What is a Bill of Lading?

A Bill of Lading, often referred to as a BOL, is one of the most crucial documents in the transportation process. You may be wondering, “Why is this document so important? What information does it include? What does a BOL look like?” …well, you’ve come to the right place!


So, what is a Bill of Lading?

A BOL acts as a contract of carriage between the shipper (party that wants to ship the goods) and the carrier (party that will physically transport the goods). A BOL is in the form of a paper document acknowledging the receipt of goods for transport. A BOL describes the nature of the cargo, the amount of cargo by weight, the size and/or number of pieces, the party to be paid for the transportation services, and the origin and destination of the cargo. Essentially, the BOL answers the who, what, where, when, and why of the shipment


What does a Proof of Delivery (POD) have to do with a BOL?

The term Proof of Delivery or POD refers to the method of providing evidence that a shipment did in fact deliver to its destination. Most customers will require this document to be sent alongside the service invoice or sometimes before the invoice is sent. It is extremely common for customers to request a clean and signed Bill of Lading as the Proof of Delivery. A clean BOL declares that there are no losses or damages to the goods of the shipment. Losses or damages that do occur must be noted on the BOL with the consignee's signature.


A POD can be a separate document or signed slip that is not the BOL, but the best practice is to make sure all parties agree on what will be used as the POD.


What does a BOL look like?

There are several different types of BOL's with the most common being the short form. Below is an example of real short form Straight BOL template used by Soshaul Logistics. Take a moment to review the variety of information fields.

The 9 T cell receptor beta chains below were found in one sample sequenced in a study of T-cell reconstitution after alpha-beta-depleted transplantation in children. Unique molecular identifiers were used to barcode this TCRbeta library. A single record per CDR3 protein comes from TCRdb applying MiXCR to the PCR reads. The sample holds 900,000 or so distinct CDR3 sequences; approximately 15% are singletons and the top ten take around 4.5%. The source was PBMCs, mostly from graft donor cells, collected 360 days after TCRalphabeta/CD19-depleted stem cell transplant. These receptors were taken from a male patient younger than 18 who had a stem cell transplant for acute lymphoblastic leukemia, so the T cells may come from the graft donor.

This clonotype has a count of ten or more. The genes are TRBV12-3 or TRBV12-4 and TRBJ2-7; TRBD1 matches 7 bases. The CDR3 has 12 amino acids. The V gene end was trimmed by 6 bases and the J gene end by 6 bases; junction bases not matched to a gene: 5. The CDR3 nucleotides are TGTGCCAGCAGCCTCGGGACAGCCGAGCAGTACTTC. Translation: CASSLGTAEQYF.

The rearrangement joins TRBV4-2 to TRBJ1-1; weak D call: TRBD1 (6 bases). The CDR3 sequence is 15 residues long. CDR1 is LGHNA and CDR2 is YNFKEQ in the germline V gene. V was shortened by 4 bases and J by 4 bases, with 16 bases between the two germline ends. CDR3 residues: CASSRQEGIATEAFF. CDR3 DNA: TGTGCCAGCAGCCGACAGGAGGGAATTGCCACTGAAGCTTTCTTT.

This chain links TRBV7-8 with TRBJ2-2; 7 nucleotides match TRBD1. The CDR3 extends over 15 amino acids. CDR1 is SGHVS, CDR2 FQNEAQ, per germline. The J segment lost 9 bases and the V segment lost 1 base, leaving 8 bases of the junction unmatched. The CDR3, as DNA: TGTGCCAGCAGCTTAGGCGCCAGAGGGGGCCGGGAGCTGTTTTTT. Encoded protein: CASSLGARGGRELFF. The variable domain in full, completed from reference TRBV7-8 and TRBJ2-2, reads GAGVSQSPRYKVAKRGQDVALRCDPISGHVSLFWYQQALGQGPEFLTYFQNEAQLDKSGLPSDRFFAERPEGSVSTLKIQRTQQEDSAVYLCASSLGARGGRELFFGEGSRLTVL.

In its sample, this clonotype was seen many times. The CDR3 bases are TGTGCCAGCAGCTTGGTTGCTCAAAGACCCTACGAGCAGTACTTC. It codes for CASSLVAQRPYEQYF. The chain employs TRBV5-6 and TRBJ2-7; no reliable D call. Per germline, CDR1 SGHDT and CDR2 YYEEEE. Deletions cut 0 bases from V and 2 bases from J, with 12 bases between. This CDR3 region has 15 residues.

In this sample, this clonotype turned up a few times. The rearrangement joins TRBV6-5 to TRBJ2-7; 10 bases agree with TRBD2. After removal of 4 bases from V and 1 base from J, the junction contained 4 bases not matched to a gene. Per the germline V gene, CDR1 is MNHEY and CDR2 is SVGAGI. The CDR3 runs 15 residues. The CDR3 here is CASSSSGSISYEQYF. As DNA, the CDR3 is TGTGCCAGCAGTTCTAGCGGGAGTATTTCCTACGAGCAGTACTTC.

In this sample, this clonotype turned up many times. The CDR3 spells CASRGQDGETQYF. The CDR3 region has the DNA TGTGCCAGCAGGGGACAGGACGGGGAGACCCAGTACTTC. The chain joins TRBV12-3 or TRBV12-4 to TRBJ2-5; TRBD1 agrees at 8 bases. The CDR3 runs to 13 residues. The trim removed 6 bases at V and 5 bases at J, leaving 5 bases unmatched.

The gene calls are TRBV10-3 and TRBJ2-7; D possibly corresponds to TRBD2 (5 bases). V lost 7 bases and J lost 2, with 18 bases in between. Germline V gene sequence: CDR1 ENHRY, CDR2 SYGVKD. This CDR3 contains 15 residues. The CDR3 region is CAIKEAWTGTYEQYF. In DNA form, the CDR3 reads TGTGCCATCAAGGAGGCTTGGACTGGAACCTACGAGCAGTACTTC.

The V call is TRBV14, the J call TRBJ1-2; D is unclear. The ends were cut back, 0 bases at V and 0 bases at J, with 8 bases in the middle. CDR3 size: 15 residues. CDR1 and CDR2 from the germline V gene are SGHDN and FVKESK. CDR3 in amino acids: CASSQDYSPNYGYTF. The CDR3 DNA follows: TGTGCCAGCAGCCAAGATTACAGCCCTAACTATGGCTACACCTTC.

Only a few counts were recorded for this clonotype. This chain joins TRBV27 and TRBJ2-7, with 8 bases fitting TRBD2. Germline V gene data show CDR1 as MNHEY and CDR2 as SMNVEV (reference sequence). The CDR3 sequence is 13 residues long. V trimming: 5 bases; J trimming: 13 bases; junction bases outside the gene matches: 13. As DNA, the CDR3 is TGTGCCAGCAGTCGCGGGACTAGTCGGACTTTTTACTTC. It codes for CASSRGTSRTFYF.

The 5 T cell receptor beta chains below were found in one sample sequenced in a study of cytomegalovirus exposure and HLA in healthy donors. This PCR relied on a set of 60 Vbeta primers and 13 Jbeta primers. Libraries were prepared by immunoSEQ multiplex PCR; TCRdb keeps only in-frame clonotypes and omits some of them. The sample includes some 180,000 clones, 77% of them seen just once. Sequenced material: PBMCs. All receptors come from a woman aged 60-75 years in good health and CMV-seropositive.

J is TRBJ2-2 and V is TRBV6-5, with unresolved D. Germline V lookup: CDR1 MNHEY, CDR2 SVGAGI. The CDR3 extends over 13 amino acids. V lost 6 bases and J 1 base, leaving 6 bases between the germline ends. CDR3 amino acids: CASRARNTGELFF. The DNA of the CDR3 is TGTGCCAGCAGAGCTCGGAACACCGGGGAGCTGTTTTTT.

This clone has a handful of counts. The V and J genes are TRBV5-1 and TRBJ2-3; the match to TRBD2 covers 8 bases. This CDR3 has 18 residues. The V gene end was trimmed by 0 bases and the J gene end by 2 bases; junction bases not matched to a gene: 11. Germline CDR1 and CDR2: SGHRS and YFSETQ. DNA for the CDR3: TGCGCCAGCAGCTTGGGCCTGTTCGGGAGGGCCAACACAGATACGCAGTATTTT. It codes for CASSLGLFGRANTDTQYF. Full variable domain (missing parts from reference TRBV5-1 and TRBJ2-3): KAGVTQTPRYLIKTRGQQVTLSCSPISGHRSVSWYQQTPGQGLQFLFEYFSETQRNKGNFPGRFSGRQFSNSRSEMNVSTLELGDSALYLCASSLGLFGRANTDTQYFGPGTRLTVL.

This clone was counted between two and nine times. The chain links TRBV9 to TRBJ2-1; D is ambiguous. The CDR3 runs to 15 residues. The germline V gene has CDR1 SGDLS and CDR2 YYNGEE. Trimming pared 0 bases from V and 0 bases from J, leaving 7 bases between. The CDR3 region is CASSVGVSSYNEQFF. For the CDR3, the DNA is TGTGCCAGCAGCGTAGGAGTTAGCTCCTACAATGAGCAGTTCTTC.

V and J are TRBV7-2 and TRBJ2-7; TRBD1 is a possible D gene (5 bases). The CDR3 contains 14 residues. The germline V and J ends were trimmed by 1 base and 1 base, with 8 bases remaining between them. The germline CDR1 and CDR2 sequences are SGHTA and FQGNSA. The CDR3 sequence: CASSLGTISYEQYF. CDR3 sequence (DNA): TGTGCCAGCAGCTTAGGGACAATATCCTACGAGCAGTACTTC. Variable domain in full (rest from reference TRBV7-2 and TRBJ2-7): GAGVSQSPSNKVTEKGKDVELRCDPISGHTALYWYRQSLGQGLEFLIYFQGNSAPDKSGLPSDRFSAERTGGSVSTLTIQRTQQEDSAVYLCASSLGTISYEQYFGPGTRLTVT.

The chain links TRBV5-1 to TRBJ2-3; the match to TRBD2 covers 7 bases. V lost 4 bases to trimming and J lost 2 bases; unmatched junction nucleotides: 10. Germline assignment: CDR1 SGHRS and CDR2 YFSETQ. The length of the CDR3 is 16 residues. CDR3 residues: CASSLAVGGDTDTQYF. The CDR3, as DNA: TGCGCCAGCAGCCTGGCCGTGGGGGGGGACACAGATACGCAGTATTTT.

Why is a BOL so important?

  • Acts as a receipt of goods

  • Acts as a title to the goods

  • It’s a legal contract and evidence of carriage

  • Provides a paper trail of evidence for freight loss/damage claims

Filling out the BOL - who does what?

Cool! Now that you understand what a BOL is used for, what it looks like, and why it is so important - you may be wondering, “who is responsible for preparing a BOL?” The answer to this question really depends on each shipper or customer. In most cases, the shipper will take the time to prepare the BOL with the proper pickup and delivery locations, commodity details (quantity, weight, type, description, etc.), ship date, contact information, purchase order (PO) reference number, and BOL reference number. Occasionally, the shipper or customer may request that the third-party logistics provider prepare this form instead. In the case of the third-party logistics provider preparing the BOL, it will be created and then sent to the customer, shipper, or carrier (per the customer’s request) to be printed and signed by the shipper and carrier once the shipment is loaded. Drivers may also carry blank BOL templates with them for situations where a BOL was not created by the shipper, customer, or third-party logistics provider.


An important note to make is that it is crucial for the BOL to be signed by the shipper and carrier before the carrier departs the shipping location. The shipper holds some responsibility to make sure their signature is on the BOL before departure, but ultimately the driver must verify the BOL has been signed by the shipper before they hit the road. The same goes for delivery at the consignee (receiver). The driver cannot depart the consignee location without receiving a signature on the BOL from the consignee. The driver/carrier is responsible for communicating the signed BOL (POD) to either the customer (if they were hired by the customer directly) or the third-party logistics provider (if they were hired by the 3PL).


Check out our FREE BOL template

To receive a FREE Bill of Lading template, please enter your first name and email address below.

Our template contains standard BOL information fields and boiler-plate legal language. This is a partial template meant to be modified and is NOT legal advice.


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This information is not tax, business, nor legal advice. Please consult with a specialist for more detailed information.